Superintendent Hanlin stated that: "Two school systems in the state, our neighboring counties of Worcester and Somerset, are fortunate to have the capability to return students five days a week based upon lower enrollment numbers, small class sizes and large classroom spaces."


This is a deceptive play on words, as Wicomico may have higher enrollment numbers than neighboring counties, but Wicomico also has more school buildings, more physical classrooms, and more teachers. In fact, the student to teacher ratio for Wicomico County falls right in between the counties that have opened their schools at a greater capacity of 4 days or more.


Student to Teacher Ratios

Worcester and Somerset Counties 12-1 OPEN - FULL TIME 5 DAYS PER WEEK

Wicomico is 13-1 HYBRID 2-DAYS PER WEEK

Carroll and Garrett Counties 14-1 OPEN - 4 DAYS PER WEEK


All counties above have unconditionally opened their doors except Wicomico. None of this "contact your principal and if space allows" nonsense. The CDC guidelines are no different for Wicomico County, but presented as if Wicomico has a special set of guidelines that no other school system has. In addition, they are guidelines, not mandates. The health department also cannot mandate. Lastly, teachers have been immunized. It seems as though whenever one excuse is eliminated, another one is created.


The picture below is a response from a principal to a parent who requested their child to attend for 4 days:



A double standard is exposed, since we know that the children of teachers, officials, and influential community members weren’t required to meet this criteria when they requested their child to attend school 4 days per week and were allowed to attend. What most parents don't know is that all students are failing. Just because your child has an "A" in their class, does not mean they have academic proficiency in the subject matter. For example, a student that received an "A" in Algebra was assessed and received a 43%. The same student received an "A" in Social Studies and was assessed and received a 34%. An article titled Wicomico County Board of Education Has Left Our Children Behind explains the failure of the WCBOE to follow their recovery plan, and their negligence that has led to the failure of your child. We recommend that you read it if you have not already.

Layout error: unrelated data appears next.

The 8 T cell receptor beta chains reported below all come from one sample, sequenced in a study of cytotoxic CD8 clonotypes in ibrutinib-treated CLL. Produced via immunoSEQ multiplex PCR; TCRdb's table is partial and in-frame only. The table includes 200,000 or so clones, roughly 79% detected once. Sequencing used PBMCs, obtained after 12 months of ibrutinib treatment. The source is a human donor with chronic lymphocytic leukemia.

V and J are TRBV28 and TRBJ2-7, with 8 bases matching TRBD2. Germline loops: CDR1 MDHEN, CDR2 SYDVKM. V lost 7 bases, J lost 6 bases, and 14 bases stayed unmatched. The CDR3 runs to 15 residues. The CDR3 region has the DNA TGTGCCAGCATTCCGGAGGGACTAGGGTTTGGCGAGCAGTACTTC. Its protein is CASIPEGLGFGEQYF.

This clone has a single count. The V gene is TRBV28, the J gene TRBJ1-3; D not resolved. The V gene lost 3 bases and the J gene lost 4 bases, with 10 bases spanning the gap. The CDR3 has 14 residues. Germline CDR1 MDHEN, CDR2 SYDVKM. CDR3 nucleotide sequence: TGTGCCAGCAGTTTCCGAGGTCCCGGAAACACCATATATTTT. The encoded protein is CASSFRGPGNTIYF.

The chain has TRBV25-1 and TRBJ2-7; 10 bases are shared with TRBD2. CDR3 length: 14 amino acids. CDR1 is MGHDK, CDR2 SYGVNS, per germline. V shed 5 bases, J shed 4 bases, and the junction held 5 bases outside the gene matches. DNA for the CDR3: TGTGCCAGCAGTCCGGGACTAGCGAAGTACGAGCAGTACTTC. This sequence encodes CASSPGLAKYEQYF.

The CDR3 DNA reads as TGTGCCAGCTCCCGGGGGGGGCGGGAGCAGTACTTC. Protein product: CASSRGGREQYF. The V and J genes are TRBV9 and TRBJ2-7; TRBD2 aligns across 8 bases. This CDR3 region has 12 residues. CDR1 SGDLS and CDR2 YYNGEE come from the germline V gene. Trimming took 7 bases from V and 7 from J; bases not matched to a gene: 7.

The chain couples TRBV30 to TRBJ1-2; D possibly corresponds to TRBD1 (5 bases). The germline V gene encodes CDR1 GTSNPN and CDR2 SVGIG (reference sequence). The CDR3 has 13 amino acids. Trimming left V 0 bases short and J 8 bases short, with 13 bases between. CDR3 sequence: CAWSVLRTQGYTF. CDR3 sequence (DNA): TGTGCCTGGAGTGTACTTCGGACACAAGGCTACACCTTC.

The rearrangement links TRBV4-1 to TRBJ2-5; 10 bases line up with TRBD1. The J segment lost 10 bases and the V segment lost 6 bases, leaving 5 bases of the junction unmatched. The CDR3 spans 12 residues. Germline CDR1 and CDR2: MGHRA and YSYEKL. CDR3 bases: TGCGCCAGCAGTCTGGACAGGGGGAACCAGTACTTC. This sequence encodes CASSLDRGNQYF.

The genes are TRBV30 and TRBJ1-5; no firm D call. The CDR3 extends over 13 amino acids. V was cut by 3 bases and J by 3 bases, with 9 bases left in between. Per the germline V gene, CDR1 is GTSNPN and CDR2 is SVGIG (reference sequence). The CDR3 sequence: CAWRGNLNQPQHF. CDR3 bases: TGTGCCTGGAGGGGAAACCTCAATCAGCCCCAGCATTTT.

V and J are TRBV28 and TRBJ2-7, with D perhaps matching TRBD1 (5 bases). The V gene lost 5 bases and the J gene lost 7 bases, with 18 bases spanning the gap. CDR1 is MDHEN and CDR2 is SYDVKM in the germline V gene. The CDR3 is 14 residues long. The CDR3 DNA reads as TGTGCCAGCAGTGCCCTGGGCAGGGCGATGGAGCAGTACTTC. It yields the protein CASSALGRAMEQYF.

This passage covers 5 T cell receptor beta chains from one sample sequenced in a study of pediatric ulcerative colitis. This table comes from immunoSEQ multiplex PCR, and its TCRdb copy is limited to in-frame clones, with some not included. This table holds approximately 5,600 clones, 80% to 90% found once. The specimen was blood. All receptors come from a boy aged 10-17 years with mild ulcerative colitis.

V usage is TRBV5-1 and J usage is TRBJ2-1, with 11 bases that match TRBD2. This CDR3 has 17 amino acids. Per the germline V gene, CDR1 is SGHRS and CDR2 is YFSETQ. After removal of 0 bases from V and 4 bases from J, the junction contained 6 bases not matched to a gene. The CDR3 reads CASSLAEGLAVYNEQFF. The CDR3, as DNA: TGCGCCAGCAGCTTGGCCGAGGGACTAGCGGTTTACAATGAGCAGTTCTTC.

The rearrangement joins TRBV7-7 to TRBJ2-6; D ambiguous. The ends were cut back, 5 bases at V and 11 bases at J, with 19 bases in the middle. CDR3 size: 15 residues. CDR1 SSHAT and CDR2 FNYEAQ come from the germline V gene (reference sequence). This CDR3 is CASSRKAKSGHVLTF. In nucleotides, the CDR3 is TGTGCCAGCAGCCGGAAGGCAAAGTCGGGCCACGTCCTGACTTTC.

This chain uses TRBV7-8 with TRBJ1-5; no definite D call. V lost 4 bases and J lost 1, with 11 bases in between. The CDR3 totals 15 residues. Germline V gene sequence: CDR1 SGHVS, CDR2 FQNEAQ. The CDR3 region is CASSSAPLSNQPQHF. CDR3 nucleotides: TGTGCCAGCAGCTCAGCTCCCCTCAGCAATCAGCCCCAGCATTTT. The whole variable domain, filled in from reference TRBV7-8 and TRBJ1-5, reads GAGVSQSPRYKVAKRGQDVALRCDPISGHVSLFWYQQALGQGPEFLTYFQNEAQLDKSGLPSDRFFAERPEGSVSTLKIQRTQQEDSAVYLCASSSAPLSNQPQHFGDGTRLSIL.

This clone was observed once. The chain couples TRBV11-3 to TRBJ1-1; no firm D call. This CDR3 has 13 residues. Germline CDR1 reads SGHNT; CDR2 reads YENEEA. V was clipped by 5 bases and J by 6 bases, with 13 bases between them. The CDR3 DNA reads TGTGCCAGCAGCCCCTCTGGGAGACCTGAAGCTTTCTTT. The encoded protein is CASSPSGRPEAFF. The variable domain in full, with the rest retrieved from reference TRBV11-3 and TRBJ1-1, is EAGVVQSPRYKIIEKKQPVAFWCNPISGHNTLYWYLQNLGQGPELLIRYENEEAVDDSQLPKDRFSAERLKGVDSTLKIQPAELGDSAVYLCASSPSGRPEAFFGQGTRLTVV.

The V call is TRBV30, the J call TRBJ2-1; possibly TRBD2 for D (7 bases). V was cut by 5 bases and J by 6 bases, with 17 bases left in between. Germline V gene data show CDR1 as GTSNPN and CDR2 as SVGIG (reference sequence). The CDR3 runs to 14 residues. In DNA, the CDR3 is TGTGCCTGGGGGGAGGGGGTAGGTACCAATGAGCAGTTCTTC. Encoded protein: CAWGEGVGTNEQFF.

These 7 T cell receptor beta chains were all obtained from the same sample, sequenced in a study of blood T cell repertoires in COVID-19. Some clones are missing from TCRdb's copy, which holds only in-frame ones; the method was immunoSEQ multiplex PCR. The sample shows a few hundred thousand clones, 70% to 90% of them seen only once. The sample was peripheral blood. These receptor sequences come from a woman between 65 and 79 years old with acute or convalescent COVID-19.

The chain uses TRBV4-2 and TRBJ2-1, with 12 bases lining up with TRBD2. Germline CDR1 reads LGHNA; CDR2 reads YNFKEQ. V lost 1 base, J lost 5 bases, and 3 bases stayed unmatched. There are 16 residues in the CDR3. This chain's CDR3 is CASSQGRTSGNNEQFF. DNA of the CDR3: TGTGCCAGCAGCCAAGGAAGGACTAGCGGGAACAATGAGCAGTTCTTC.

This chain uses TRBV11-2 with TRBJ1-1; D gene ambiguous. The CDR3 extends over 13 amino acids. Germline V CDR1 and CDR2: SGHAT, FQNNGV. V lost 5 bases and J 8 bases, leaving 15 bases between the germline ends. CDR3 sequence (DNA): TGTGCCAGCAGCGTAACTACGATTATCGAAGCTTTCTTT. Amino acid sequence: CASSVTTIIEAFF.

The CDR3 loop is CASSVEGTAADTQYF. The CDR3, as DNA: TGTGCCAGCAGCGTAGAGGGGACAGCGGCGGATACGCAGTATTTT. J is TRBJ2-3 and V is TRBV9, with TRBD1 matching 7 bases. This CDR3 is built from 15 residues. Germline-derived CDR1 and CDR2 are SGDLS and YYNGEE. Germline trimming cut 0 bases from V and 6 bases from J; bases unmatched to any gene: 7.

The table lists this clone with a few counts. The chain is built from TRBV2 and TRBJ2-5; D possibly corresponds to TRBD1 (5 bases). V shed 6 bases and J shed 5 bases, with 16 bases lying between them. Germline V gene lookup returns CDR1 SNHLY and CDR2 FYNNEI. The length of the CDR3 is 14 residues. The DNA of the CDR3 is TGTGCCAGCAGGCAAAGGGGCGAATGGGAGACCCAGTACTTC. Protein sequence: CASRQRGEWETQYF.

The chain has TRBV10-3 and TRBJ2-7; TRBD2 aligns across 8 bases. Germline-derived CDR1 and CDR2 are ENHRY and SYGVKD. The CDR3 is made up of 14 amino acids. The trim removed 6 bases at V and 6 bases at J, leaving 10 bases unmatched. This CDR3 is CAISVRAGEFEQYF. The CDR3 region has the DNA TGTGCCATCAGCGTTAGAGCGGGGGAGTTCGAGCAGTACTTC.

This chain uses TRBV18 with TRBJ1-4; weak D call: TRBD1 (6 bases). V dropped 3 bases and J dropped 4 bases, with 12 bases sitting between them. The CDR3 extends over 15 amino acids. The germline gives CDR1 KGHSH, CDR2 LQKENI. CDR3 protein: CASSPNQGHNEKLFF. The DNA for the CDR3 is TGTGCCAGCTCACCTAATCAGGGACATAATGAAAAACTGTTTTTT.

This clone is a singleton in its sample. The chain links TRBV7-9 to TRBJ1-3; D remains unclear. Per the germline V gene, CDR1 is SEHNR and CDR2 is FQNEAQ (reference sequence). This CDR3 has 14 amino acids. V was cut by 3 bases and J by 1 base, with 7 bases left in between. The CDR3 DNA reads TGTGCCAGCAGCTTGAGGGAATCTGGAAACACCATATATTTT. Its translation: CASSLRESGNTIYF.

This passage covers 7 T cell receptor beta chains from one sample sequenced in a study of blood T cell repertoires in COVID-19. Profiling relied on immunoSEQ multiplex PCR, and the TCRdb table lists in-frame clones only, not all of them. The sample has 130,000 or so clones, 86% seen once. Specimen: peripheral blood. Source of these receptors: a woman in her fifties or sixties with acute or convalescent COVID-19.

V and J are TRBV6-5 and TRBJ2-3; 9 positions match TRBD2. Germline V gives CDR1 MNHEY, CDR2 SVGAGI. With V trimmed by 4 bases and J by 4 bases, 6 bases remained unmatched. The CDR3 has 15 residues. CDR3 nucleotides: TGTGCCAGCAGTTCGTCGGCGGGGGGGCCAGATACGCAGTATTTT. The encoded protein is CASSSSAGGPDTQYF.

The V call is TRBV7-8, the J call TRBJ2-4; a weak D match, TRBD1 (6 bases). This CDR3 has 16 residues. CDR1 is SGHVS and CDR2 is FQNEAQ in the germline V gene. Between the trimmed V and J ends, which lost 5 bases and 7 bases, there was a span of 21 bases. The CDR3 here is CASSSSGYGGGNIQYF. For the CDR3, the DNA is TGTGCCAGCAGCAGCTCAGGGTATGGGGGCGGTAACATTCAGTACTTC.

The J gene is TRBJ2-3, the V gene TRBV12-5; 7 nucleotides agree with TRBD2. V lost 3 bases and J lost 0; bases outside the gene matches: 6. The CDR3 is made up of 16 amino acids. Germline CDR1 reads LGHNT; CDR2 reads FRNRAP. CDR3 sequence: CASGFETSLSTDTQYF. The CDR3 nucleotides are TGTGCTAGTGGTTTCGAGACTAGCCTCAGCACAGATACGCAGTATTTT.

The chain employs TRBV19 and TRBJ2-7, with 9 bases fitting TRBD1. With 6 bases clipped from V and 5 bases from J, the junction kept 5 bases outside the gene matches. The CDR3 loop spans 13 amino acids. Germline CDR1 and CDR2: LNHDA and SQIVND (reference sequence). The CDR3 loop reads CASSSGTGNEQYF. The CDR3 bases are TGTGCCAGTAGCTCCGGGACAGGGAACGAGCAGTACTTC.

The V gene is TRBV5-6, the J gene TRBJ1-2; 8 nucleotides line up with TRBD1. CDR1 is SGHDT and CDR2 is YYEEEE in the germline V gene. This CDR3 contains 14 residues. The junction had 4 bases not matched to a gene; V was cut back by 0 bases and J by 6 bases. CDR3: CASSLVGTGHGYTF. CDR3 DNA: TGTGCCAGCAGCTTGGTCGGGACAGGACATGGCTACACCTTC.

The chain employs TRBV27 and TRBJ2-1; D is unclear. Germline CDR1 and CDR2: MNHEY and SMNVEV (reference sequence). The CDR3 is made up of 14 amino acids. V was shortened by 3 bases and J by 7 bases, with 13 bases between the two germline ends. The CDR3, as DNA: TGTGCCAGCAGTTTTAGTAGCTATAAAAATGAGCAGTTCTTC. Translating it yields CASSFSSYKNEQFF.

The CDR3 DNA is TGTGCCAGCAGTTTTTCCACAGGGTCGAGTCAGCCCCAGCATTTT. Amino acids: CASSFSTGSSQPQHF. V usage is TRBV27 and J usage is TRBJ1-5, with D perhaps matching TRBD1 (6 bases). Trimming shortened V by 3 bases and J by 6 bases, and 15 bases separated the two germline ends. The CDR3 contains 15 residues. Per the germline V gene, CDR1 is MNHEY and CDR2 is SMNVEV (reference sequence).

Depending on the principal, parents receive different answers. There are no consistent standards or procedures. Principals should accommodate students any way they can, in order to get as many students in school as possible (some are more accommodating than others). They are not taking into account the social and emotional mental health of the student, the student's need for routine and stability, working parents, etc. Classrooms can be moved to libraries, and students can be moved to classes where there is more room. Gymnasiums, cafeterias, and computer labs can also be utilized. They can even setup outdoor classrooms when the weather is nice. Students can eat lunch in the classroom. There are many common-sense methods that can be utilized, and they are not even considered. If there is a will, there is a way. Superintendent Hanlin put the responsibility on principals to make the call. If there is no consistency, then how can a principal possibly manage a waitlist in a fair and equal way? They can't. The bottom line is there should be no criteria to go to school. Get them in, and utilize all possible spaces as other schools have safely and successfully demonstrated.


In conclusion, the WCBOE and the Superintendent need to open our schools and stop playing politics. This is not entirely about safety, which they try to make it out to be. A promise to take action without actual intent amounts to a trick that is no more than illusion of smoke and mirrors designed to deceive; the very tricks of a magician or politician. This kind of manipulation and obstruction by using double-standards and partiality is extremely unethical. Their criteria to prioritize who gets to go to school is discriminatory, prejudiced, violates numerous civil rights laws, and demonstrates inequity and inequality. The fact is, all students are vulnerable and precious. All students are entitled to receive an appropriate education, and that means to be physically present. Until then, Wicomico County is providing its citizens an inappropriate education that is subpar. If we are all equal, then let our children go to school.

Please contact the board members to let them know that you are tired of their political games, partiality, discrimination, hierarchy privilege, and their deception. This must end.

WCBOE Board Members

Donald Fitzgerald - dfitzger@wcboe.org

Gene Malone - gmalone@wcboe.org

Allen Brown - abrown@wcboe.org

John Palmer - jpalmer@wcboe.org

Tonya Lewis - tlewis@wcboe.org

Michael Murray - mmurray@wcboe.org

Ann Suthowski - asuthowsk@wcboe.org



Fellows & Editors

March 13, 2021 Copyright DelmarvaPTC.org


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References


1.) Video - WCBOE Board Meeting March 9, 2021 - http://go.boarddocs.com/mabe/wcboe/Board.nsf/goto?open&id=BYCV3T6F438F


2.) Shrek - Dreamworks - 2010 - https://youtu.be/hiKuxfcSrEU


3.) National Center for Education Statistics


All content and references are presented under the Fair Use Act.